The actual drain opening should be in the nature of a sump, with the open end of the drain pipe raised an inch or two above the bottom. This, in turn, should be divided from the rest of the trough by baffles about 2 inches high. These baffles prevent clogging of the drain pipes and permit sludge and other heavy foreign matter to settle where they can be removed periodically.

MATERIAL STORAGE
Burnishing compounds and cleaners are ruined if they get wet; or even damp. As they sometimes are quite expensive, care should be taken to provide dry storage space for them.

A raised platform which will keep them off the floor, placed as far as possible from the tumbling barrels, is easy to provide and entirely adequate.

PARTS STORAGE AND HANDLING
Many an otherwise well-planned department is badly hampered because both unfinished and finished work clogs the working space and slows operations

In laying out the department, ample space should be provided for storage of both unfinished and finished work—out of the way of workmen. Furthermore, bottlenecks should be avoided. Aisles and doorways should be wide enough to permit easy movement of parts and supplies, in and out.

Fig. 2. Plot plan of tumbling department

PERSONNEL
Barrel finishing has graduated from being a hit-or-miss process, but all too often management still thinks of it as merely a strong-back job. Actually, the man in charge of a modern barrel-finishing department, whether it be one barrel or one hundred, has just as much responsibility as the foreman of the machine shop or the plating department. He must be intelligent and have an inquiring mind so that he will profit by his own experience and that of others, and he must have an interest in the development of sound techniques for the work at hand.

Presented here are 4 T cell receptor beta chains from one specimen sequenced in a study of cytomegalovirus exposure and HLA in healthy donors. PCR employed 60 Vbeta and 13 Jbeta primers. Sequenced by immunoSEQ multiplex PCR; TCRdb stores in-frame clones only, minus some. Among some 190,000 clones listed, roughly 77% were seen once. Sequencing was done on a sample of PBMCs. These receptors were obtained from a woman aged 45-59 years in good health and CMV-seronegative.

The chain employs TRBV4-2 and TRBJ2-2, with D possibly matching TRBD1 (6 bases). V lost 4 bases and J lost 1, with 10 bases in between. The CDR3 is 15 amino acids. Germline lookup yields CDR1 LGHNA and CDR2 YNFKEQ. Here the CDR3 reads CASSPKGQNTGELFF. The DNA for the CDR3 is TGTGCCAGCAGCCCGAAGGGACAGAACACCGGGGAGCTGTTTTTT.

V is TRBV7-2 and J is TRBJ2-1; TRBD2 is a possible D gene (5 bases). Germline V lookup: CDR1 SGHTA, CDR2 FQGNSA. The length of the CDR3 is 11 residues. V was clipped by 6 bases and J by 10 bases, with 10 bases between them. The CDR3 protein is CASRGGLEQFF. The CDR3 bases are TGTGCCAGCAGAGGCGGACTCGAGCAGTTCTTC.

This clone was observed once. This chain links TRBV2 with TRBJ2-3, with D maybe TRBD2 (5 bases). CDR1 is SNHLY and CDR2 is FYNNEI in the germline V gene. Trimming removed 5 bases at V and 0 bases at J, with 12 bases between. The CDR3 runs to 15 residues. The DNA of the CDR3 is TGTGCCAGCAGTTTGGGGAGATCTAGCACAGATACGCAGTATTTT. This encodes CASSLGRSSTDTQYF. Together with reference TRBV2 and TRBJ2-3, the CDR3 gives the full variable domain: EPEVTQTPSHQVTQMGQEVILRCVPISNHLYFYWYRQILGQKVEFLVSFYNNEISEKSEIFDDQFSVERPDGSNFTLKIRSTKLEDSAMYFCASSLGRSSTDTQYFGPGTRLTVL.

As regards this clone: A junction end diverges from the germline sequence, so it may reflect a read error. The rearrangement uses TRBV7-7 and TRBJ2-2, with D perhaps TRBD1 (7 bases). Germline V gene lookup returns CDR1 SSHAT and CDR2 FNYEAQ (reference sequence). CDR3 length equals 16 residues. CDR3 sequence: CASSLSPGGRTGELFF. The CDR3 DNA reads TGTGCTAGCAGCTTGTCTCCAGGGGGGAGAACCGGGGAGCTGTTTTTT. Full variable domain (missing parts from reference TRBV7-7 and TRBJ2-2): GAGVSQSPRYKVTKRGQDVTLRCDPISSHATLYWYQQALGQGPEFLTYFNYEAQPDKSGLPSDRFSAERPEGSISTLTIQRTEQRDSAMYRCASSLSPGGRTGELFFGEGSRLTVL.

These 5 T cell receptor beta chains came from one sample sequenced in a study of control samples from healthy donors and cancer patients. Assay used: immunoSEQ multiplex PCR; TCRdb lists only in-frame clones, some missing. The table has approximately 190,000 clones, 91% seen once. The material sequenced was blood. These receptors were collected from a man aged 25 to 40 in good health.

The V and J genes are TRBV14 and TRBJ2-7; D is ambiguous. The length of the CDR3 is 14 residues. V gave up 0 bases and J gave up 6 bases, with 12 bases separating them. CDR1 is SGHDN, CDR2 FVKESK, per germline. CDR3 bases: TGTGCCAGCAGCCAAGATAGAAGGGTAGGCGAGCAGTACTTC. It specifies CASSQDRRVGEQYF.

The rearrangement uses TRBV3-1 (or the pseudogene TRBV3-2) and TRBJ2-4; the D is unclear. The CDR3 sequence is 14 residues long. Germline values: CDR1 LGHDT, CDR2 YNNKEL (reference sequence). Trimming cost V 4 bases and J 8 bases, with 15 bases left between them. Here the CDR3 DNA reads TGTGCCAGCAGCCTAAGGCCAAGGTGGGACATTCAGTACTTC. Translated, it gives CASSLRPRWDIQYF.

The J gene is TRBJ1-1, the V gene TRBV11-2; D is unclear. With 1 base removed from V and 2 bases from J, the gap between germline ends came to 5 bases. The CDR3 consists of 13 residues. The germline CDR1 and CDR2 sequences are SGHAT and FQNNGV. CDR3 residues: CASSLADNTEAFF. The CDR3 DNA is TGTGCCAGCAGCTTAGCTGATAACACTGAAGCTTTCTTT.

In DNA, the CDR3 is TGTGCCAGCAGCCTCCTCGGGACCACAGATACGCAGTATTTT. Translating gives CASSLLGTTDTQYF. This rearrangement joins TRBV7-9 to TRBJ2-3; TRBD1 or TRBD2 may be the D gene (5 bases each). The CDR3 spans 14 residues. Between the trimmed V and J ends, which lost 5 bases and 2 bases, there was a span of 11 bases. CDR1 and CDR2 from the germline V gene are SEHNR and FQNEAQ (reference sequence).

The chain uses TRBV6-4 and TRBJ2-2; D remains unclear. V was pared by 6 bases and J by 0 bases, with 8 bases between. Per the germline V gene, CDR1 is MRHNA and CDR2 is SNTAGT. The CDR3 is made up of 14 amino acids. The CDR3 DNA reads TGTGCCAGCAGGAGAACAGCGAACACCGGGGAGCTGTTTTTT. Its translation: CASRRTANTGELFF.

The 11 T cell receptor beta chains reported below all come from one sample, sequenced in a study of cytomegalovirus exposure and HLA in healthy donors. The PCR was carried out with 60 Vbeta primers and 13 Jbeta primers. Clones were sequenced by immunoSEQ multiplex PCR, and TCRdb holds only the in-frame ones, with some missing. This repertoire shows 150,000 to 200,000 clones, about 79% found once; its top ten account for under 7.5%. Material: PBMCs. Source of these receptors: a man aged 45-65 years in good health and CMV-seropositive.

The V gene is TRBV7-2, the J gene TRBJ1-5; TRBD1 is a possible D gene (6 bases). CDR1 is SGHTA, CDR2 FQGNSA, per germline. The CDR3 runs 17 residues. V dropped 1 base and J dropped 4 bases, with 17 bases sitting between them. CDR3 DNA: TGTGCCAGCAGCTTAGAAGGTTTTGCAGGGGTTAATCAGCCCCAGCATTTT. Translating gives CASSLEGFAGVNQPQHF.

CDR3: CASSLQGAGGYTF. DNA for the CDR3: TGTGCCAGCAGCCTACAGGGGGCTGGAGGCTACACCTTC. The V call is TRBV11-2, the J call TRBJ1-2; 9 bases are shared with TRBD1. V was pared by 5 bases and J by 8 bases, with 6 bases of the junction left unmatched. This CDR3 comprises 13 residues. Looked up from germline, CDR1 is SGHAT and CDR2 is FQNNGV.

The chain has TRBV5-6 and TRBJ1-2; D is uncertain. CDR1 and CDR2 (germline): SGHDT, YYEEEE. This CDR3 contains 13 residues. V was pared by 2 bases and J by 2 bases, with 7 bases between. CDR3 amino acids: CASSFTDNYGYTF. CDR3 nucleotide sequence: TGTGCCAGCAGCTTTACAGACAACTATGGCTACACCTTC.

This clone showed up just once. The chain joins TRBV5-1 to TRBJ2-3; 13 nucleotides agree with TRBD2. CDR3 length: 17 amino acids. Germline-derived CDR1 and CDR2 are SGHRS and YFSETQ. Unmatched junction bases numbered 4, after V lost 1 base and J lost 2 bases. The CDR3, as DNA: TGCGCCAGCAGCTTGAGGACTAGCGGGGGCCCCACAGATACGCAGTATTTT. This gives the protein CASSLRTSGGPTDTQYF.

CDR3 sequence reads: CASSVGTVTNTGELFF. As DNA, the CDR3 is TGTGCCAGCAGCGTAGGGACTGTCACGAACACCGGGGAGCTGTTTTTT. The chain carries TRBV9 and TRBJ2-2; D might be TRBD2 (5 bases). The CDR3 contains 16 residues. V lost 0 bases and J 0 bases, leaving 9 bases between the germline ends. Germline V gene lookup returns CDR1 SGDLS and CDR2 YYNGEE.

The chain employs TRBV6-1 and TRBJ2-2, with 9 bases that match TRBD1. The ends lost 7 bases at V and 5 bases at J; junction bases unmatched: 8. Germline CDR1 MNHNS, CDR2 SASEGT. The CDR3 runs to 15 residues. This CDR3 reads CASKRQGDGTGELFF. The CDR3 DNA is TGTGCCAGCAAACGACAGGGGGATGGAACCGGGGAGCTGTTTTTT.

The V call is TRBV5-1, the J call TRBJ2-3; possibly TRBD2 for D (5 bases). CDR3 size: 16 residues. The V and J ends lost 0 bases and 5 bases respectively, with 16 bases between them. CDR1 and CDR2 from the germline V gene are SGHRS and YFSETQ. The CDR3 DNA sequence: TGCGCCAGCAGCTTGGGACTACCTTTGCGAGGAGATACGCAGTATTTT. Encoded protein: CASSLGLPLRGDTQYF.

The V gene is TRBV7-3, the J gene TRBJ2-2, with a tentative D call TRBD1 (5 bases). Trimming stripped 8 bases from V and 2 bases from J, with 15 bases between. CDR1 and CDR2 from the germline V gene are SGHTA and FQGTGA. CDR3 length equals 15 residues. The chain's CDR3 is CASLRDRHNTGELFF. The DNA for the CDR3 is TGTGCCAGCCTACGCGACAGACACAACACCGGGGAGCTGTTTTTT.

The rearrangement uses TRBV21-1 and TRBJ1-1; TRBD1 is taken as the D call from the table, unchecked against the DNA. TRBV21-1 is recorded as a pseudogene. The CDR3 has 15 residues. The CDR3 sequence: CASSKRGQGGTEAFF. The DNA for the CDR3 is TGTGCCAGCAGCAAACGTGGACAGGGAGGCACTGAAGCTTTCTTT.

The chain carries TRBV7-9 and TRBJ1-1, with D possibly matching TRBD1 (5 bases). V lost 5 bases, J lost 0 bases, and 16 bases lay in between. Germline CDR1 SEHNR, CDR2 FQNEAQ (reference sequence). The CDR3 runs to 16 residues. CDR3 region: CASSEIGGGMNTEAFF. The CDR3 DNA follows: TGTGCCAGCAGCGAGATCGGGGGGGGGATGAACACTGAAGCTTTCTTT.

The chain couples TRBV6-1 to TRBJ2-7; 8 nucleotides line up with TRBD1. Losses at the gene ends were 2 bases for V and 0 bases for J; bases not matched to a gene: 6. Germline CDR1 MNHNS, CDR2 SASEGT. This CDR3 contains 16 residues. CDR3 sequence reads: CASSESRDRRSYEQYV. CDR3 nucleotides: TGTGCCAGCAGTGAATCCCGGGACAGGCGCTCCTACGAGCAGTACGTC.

It is obvious, therefore, that the selection of the proper man for the job is just as important as the selection of the proper equipment.

The amount of labor required varies from plant to plant. To a large extent it depends on variety of work involved and length of runs. Normally, the longer the run, the more barrels one man can handle.

As a general average, one man can take care of four barrels. If the cycles are short and media must be changed often for different types and sizes of parts, one man may be needed for every three barrels. Conversely, if runs are long and only a few different parts are involved, one man may be able to handle five, six, or more barrels.

Fig. 3. Cross section of department showing pitch of floor, location of drain, and the height of bridge crane.

CONCLUSION
This article, actually, is a check list of things to be thought of in laying out the sort of department that will pay dividends. None of them should be overly expensive and none are difficult.

Whereas many of the points may have seemed rudimentary, it is hoped that this outline will help newcomers to the field to plan properly from the start and so avoid costly revamping at a later date.